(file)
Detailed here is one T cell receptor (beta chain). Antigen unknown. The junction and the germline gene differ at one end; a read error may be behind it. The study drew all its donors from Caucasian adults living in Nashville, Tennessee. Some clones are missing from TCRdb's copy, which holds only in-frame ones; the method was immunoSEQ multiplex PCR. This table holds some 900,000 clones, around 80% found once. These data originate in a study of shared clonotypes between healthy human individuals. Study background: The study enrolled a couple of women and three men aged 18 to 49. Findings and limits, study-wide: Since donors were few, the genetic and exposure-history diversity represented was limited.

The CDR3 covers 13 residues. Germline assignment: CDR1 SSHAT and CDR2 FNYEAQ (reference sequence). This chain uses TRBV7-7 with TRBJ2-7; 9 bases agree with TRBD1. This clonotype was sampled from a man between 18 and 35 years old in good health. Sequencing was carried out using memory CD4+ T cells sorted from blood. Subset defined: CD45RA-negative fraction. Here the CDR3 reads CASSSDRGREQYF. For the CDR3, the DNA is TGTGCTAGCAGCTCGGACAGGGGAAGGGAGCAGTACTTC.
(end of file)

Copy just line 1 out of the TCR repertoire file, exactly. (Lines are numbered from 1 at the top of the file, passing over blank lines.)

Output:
Detailed here is one T cell receptor (beta chain). Antigen unknown. The junction and the germline gene differ at one end; a read error may be behind it. The study drew all its donors from Caucasian adults living in Nashville, Tennessee. Some clones are missing from TCRdb's copy, which holds only in-frame ones; the method was immunoSEQ multiplex PCR. This table holds some 900,000 clones, around 80% found once. These data originate in a study of shared clonotypes between healthy human individuals. Study background: The study enrolled a couple of women and three men aged 18 to 49. Findings and limits, study-wide: Since donors were few, the genetic and exposure-history diversity represented was limited.